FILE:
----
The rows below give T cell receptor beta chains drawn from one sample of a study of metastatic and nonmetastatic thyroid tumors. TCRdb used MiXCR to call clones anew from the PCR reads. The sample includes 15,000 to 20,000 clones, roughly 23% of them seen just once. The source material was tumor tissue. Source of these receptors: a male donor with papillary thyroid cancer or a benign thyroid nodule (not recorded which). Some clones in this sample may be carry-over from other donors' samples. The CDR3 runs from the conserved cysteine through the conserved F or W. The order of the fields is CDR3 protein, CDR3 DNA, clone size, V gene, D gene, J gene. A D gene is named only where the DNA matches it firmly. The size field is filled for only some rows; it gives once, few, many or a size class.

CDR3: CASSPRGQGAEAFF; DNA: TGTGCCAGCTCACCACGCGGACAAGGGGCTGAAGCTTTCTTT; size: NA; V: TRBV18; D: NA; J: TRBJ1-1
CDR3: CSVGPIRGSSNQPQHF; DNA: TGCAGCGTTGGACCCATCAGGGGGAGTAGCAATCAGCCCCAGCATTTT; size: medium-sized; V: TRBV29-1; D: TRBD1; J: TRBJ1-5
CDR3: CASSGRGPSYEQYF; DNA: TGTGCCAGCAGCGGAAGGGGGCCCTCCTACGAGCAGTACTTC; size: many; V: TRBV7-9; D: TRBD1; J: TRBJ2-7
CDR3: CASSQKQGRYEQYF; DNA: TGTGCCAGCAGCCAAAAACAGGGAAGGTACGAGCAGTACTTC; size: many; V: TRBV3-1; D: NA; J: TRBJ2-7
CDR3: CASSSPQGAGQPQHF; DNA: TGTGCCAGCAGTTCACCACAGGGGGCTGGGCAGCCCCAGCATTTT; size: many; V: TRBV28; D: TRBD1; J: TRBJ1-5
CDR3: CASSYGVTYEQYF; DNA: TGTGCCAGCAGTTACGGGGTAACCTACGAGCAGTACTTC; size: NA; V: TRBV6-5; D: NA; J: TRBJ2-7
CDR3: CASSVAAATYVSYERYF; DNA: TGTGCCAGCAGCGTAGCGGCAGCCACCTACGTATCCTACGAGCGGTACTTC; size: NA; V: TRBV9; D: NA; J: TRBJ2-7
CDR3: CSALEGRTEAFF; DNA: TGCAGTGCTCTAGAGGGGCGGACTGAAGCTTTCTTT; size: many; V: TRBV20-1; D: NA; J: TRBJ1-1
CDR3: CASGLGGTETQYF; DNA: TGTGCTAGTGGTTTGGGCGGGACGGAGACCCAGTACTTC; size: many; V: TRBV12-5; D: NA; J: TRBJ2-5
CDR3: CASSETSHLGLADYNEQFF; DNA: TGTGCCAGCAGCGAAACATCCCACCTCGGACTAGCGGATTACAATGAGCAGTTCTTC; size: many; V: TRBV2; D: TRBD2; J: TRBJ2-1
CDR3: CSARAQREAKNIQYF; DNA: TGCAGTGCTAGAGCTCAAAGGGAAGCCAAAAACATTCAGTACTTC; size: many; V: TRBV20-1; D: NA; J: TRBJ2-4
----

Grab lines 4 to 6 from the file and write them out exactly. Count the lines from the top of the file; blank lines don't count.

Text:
CDR3: CASSGRGPSYEQYF; DNA: TGTGCCAGCAGCGGAAGGGGGCCCTCCTACGAGCAGTACTTC; size: many; V: TRBV7-9; D: TRBD1; J: TRBJ2-7
CDR3: CASSQKQGRYEQYF; DNA: TGTGCCAGCAGCCAAAAACAGGGAAGGTACGAGCAGTACTTC; size: many; V: TRBV3-1; D: NA; J: TRBJ2-7
CDR3: CASSSPQGAGQPQHF; DNA: TGTGCCAGCAGTTCACCACAGGGGGCTGGGCAGCCCCAGCATTTT; size: many; V: TRBV28; D: TRBD1; J: TRBJ1-5